Teachers continue to bail out school budgets


Seldom at a loss for empty rhetoric, Lt. Gov. Dan Patrick was quoted in the Austin American-Statesman the other day as saying he will “continue to focus on making Texas schools the envy of our nation.” He should try telling that to some Austin ISD teachers who are working every day to make Patrick’s alleged goal happen – with precious little help from Patrick.

In addition to their normal duties, teachers at Palm Elementary School in Austin ISD are working with school administrators to restore their school, which was heavily flooded during storms several weeks ago. According to the Austin Chronicle, floodwaters from Onion Creek made a mess of the facility, forcing the temporary relocation of students and leaving the district with costly cleanup bills.

The teachers, meanwhile, are digging into their own pockets to help restock their classrooms with school supplies, only a few months after buying supplies – without reimbursement – for the start of the school year. Those supplies were ruined or washed away.

Unfortunately, it is not unusual in Texas for public school teachers to pay several hundred dollars a year for classroom supplies that districts can’t afford. Palm teachers are getting hit twice, and Education Austin President Ken Zarifis made it clear that state government (including Dan Patrick) is to blame because the legislative majority continues to under-fund public education.

Lawmakers, he pointed out, have created “an unstated expectation that teachers should pay for their basic supplies.”

“We have a finance system that has been starved by our state for years and has increasingly made demands upon the teachers,” he added. “There are enough challenges and frustration dealing with a flood, never mind resupplying your classroom.”

Zarifis is a former middle school teacher who recalls buying things like highlighters, markers, extra paper and other things the district didn’t provide and many students can’t afford.

Teachers were paying an average $697 a year from their own paychecks for classroom supplies in 2013, the last time TSTA surveyed its members on the question. And, that was a signficant increase from the previous survey – an average $564 a year in 2010.

This, of course, is only one result of an under-funded school finance system that Patrick, Gov. Greg Abbott and the legislative majority continue to ignore while they fight a court order for improvements.

The several billion taxpayer dollars that Patrick insisted upon leaving in the bank last spring could have bought a lot of school supplies and classroom computers, raised teacher salaries, lowered health insurance costs and reduced class sizes for thousands of school children.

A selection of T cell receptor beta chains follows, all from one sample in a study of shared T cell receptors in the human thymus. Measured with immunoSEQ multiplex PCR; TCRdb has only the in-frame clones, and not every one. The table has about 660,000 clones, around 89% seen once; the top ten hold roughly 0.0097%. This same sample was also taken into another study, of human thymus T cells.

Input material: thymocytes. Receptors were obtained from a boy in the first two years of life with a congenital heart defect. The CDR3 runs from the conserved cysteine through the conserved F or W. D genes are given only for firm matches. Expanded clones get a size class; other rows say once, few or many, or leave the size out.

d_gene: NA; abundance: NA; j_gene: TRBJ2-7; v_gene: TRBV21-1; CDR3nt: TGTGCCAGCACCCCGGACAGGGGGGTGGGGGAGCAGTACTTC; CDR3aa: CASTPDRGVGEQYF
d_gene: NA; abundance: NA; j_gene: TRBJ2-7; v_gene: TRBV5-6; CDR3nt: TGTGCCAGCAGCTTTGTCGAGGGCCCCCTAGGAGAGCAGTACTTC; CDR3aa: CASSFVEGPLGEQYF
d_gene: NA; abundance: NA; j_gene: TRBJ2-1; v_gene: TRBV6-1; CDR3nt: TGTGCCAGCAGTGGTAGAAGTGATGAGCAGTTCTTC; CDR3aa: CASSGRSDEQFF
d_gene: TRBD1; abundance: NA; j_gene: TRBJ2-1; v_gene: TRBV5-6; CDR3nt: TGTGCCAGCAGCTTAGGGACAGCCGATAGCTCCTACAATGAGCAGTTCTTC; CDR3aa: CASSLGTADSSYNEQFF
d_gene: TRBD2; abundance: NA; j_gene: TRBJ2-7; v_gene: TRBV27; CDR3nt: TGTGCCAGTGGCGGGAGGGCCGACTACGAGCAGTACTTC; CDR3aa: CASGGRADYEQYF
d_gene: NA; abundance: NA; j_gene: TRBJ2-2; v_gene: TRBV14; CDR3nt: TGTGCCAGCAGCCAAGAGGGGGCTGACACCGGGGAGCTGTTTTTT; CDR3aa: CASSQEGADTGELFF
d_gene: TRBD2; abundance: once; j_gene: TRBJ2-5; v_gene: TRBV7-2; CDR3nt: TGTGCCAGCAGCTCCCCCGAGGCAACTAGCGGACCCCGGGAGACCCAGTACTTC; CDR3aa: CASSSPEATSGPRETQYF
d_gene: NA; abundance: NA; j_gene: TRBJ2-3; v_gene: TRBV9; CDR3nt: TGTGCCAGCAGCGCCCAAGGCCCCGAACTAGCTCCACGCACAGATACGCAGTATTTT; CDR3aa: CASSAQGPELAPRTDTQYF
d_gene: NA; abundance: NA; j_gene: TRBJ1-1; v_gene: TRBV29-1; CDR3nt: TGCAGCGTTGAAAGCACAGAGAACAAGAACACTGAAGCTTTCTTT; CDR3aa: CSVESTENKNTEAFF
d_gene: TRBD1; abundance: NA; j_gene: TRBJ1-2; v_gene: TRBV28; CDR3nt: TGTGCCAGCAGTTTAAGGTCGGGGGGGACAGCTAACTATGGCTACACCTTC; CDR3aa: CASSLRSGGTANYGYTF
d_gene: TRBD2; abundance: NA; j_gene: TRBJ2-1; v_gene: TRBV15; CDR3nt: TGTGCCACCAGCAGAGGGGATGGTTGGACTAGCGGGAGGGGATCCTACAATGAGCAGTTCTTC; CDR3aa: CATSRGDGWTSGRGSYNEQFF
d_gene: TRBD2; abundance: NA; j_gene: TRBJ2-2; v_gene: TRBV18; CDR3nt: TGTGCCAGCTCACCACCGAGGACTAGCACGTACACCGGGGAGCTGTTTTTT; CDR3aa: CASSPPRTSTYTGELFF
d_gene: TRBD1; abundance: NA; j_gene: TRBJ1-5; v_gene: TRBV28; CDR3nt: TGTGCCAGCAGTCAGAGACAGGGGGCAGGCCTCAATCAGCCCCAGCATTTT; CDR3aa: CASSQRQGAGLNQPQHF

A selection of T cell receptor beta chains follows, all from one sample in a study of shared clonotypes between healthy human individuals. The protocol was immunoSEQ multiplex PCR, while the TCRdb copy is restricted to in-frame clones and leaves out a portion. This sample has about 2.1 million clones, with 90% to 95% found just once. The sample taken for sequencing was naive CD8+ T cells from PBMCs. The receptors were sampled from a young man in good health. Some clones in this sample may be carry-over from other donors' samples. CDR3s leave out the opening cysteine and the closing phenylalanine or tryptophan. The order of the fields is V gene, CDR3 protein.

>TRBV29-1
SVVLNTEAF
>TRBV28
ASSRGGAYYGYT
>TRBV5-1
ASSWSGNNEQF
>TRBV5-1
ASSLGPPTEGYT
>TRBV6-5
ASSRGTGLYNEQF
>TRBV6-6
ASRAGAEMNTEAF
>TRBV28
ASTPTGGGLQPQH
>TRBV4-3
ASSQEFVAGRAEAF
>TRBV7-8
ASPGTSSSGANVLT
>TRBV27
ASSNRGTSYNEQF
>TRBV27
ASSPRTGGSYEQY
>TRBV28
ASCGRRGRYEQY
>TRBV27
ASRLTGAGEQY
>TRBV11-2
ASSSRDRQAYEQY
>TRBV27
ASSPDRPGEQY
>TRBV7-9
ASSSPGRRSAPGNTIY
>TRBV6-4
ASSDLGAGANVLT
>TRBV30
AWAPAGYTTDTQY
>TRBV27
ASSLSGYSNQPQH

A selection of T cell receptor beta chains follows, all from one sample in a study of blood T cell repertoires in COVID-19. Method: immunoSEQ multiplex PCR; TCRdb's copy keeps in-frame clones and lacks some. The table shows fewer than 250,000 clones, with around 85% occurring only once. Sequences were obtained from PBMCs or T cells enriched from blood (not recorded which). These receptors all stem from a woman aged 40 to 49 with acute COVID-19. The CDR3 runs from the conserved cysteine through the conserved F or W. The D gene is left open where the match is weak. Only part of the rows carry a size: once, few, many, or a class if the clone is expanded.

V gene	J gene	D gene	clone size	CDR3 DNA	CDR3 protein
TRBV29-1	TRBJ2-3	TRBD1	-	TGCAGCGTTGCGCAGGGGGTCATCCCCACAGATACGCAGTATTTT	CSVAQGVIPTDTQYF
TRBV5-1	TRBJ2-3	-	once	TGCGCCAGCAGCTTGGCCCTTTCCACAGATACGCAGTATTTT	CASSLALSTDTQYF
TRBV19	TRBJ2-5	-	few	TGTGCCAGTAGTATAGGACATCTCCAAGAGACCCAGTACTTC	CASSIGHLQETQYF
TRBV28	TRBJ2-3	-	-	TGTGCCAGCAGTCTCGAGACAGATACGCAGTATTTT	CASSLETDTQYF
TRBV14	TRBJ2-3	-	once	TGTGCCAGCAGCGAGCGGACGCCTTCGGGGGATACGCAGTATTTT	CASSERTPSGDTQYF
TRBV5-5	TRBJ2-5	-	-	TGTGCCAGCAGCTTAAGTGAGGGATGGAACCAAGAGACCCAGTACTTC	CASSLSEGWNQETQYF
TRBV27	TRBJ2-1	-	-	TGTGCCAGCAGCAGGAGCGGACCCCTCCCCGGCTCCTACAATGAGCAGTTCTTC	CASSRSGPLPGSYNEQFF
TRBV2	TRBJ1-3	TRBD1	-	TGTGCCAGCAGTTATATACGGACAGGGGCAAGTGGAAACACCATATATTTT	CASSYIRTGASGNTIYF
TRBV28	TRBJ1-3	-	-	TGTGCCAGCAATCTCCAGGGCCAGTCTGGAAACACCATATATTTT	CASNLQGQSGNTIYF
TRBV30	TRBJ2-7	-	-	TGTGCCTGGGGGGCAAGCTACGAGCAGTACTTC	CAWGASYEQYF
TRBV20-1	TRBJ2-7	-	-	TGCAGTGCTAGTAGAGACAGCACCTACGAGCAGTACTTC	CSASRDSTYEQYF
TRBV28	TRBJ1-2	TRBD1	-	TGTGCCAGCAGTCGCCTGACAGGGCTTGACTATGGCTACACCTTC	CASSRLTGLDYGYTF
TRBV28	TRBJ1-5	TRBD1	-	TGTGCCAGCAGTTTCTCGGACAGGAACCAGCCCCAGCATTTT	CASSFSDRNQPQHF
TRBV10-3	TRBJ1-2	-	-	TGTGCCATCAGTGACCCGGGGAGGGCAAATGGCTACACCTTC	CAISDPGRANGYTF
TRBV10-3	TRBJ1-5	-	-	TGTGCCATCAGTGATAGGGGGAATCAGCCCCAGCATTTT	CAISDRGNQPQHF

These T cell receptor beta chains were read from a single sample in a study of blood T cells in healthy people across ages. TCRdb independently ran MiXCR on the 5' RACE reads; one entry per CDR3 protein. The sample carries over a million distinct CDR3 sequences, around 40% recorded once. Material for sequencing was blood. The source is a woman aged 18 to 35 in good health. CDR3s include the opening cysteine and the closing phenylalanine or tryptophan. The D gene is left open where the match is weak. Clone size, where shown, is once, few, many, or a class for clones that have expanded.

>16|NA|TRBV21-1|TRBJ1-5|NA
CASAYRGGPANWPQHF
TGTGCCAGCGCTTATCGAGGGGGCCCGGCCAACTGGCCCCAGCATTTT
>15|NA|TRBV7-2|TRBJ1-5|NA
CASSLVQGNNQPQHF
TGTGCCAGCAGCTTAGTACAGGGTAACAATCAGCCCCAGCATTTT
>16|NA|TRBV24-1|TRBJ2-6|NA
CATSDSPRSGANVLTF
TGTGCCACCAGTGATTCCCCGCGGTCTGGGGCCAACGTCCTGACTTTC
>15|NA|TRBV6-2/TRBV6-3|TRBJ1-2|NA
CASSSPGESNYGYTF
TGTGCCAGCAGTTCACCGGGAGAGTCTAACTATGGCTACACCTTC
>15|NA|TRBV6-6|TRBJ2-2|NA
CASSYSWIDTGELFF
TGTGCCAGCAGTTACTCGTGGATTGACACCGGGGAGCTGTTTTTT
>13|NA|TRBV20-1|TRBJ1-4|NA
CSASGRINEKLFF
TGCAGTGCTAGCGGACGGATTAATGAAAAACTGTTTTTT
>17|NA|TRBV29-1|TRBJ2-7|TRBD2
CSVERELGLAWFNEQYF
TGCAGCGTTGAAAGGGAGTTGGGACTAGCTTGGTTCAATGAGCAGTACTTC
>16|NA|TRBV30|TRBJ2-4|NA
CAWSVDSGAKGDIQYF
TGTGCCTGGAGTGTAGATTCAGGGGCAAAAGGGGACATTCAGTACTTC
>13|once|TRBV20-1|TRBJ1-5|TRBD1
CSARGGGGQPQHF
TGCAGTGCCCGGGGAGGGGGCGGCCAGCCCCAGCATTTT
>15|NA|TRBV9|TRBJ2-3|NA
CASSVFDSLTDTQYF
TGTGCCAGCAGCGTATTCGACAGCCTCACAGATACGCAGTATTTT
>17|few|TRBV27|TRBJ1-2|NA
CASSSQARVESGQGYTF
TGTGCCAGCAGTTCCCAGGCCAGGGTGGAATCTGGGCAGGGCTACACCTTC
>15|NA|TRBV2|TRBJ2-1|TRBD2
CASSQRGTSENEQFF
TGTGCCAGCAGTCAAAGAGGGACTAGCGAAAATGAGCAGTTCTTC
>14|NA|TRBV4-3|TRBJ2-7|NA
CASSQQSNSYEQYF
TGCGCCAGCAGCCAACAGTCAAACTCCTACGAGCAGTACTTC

Patrick’s rhetoric is a lot cheaper, and it is an insult to educators and a disservice to school children.




For Trump, less education is more


Please don’t blame school teachers for the blustery rise and, so far, staying power of Donald Trump at the top of the Republican presidential sweepstakes. But there may be a connection between Trump’s popularity and the education – or, more specifically, the lack thereof – of many of his supporters.

Trump, the billionaire real estate mogul and reality TV star, draws most of his support, according to the Washington Post story linked below, from Republicans, primarily white, with lower levels of education.


Trump has led the charge among Republican presidential candidates against immigration and immigrants, beginning with his allegation about “rapists” coming over the border from Mexico to his latest outrageous – and unconstitutional – declaration that the U.S. border be closed to all Muslims.

As the Post noted: “Trump has certainly distinguished himself as the candidate willing to express outrage and horror about the nation’s immigration challenges. He has also espoused a range of demonstrably false, unproven and outright conspiratorial ideas about immigration.”

And, who feels the most threatened by immigration? They are the Americans at the bottom of the job ladder – the uneducated and the under-educated – who fear the job competition from immigrants the most intensely.

That’s because, the Post points out, many immigrant workers arrive in the United States with limited educations and are competing for the same manual labor, service and other low-paid jobs as Americans with limited education and job skills. Even some of the more-educated, professionally trained immigrants have to settle for low-paying jobs because they can’t afford the additional training and testing that their professions may require in the U.S.

Not all Americans of limited education support Trump. Many do not. But obviously there are enough of them who consider themselves Republicans to make a difference so far in GOP polling.

Trump’s simpleton rhetoric — “bomb the —-“ out of America’s enemies – also appeals to less-educated people unable – or unwilling – to comprehend the complexities of the challenges that will face the next president of the United States.